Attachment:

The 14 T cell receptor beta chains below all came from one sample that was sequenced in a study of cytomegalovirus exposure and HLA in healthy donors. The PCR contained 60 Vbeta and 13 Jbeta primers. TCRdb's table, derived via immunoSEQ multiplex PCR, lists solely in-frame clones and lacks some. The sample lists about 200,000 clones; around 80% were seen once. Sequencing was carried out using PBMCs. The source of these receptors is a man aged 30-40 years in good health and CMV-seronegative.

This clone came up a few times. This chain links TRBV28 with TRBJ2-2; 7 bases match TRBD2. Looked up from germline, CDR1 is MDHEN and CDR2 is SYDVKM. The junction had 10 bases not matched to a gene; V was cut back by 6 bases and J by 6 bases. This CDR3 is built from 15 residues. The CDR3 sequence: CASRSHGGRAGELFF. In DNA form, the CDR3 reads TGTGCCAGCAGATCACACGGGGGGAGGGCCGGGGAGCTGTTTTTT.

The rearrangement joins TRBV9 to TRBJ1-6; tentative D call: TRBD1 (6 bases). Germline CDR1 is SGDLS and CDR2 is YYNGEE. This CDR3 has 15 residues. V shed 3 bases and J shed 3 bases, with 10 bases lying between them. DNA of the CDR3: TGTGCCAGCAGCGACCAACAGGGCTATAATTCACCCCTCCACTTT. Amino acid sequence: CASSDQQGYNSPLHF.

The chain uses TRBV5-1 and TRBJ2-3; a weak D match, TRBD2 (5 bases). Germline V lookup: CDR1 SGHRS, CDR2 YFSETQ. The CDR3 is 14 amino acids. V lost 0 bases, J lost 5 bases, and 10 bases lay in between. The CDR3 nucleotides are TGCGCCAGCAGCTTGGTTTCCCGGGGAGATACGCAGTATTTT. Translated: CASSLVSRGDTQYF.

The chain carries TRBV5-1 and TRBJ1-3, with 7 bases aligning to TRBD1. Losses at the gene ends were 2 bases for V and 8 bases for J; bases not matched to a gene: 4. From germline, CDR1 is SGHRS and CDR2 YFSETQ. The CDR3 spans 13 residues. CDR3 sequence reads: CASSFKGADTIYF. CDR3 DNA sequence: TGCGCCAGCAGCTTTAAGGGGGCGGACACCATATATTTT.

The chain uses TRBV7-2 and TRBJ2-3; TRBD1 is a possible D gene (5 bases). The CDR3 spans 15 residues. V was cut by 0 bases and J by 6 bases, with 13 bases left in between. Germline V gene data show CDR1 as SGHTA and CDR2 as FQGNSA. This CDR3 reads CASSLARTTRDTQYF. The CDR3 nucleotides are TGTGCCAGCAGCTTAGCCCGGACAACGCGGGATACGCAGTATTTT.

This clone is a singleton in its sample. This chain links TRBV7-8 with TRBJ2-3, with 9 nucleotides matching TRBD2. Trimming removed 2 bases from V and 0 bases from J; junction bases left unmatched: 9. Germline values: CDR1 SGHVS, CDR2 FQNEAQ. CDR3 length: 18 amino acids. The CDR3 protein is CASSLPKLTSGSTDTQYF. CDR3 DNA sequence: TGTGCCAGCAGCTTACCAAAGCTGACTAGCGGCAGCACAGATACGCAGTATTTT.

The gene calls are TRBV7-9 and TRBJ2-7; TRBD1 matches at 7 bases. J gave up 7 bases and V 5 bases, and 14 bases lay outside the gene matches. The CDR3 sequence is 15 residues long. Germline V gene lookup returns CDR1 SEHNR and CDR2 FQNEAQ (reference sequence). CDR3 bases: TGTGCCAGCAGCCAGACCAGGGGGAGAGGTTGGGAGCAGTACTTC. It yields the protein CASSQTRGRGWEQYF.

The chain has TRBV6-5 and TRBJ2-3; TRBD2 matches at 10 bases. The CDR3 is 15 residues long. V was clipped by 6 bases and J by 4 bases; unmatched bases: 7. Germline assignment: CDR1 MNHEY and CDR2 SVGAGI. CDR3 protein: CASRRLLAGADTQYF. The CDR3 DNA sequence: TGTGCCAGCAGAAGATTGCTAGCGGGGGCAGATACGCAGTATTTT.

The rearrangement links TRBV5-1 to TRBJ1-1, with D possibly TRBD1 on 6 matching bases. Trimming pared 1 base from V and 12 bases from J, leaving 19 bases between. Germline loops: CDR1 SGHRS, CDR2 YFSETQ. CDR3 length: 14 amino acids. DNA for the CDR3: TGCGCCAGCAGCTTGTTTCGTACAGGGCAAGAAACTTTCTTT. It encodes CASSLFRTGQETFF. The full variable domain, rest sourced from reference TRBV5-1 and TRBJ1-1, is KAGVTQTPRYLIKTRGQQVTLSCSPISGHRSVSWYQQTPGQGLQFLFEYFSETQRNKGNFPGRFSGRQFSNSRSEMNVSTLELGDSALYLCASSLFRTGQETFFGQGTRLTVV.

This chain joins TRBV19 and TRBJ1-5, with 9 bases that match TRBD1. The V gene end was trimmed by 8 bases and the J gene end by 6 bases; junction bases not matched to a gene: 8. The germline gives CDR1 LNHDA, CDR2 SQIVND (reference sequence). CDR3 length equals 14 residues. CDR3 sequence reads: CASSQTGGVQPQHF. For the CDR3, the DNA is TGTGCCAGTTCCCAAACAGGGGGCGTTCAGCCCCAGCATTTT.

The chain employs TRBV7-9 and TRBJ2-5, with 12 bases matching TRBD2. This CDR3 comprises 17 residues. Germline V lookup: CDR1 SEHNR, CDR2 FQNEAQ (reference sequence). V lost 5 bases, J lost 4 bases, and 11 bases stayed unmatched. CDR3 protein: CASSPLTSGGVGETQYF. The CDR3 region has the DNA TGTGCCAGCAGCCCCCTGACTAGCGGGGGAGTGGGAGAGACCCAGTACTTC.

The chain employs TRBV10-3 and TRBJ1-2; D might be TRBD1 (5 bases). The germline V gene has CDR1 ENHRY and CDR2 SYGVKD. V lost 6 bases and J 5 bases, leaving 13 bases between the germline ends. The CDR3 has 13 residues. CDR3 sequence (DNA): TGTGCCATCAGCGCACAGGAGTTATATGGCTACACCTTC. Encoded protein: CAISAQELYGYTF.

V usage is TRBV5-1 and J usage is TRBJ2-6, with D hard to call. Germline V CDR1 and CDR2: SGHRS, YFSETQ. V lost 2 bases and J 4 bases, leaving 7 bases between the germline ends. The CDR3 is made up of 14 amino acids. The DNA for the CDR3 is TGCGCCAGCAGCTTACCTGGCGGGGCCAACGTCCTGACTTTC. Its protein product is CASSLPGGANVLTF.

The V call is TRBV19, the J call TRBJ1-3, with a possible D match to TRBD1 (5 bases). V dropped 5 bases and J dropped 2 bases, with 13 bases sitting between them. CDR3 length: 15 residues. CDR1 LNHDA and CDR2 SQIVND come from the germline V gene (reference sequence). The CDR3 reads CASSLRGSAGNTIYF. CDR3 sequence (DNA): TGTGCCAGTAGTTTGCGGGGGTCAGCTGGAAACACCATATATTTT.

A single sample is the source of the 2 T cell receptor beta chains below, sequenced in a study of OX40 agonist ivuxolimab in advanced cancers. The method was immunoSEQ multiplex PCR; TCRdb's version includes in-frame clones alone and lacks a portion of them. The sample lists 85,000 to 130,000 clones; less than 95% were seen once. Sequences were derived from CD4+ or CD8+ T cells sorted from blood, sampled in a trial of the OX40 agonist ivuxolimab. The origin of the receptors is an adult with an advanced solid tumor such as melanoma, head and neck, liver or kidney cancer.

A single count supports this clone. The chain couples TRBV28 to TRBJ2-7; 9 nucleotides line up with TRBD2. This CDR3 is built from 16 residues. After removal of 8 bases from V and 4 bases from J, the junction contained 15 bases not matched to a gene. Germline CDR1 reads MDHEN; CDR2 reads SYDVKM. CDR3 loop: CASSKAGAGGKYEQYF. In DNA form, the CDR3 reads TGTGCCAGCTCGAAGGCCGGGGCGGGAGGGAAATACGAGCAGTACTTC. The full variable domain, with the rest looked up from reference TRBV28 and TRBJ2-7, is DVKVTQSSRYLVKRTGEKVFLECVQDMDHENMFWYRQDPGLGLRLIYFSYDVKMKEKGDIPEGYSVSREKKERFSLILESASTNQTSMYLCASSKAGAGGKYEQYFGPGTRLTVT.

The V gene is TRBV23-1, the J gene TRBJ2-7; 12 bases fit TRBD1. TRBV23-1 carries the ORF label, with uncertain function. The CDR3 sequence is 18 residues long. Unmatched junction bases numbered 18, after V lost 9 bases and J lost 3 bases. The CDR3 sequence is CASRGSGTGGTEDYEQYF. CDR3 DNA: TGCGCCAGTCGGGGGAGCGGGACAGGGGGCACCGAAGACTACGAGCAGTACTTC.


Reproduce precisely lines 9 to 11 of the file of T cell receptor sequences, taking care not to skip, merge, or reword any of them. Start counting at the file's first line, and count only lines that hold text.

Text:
The chain has TRBV6-5 and TRBJ2-3; TRBD2 matches at 10 bases. The CDR3 is 15 residues long. V was clipped by 6 bases and J by 4 bases; unmatched bases: 7. Germline assignment: CDR1 MNHEY and CDR2 SVGAGI. CDR3 protein: CASRRLLAGADTQYF. The CDR3 DNA sequence: TGTGCCAGCAGAAGATTGCTAGCGGGGGCAGATACGCAGTATTTT.

The rearrangement links TRBV5-1 to TRBJ1-1, with D possibly TRBD1 on 6 matching bases. Trimming pared 1 base from V and 12 bases from J, leaving 19 bases between. Germline loops: CDR1 SGHRS, CDR2 YFSETQ. CDR3 length: 14 amino acids. DNA for the CDR3: TGCGCCAGCAGCTTGTTTCGTACAGGGCAAGAAACTTTCTTT. It encodes CASSLFRTGQETFF. The full variable domain, rest sourced from reference TRBV5-1 and TRBJ1-1, is KAGVTQTPRYLIKTRGQQVTLSCSPISGHRSVSWYQQTPGQGLQFLFEYFSETQRNKGNFPGRFSGRQFSNSRSEMNVSTLELGDSALYLCASSLFRTGQETFFGQGTRLTVV.

This chain joins TRBV19 and TRBJ1-5, with 9 bases that match TRBD1. The V gene end was trimmed by 8 bases and the J gene end by 6 bases; junction bases not matched to a gene: 8. The germline gives CDR1 LNHDA, CDR2 SQIVND (reference sequence). CDR3 length equals 14 residues. CDR3 sequence reads: CASSQTGGVQPQHF. For the CDR3, the DNA is TGTGCCAGTTCCCAAACAGGGGGCGTTCAGCCCCAGCATTTT.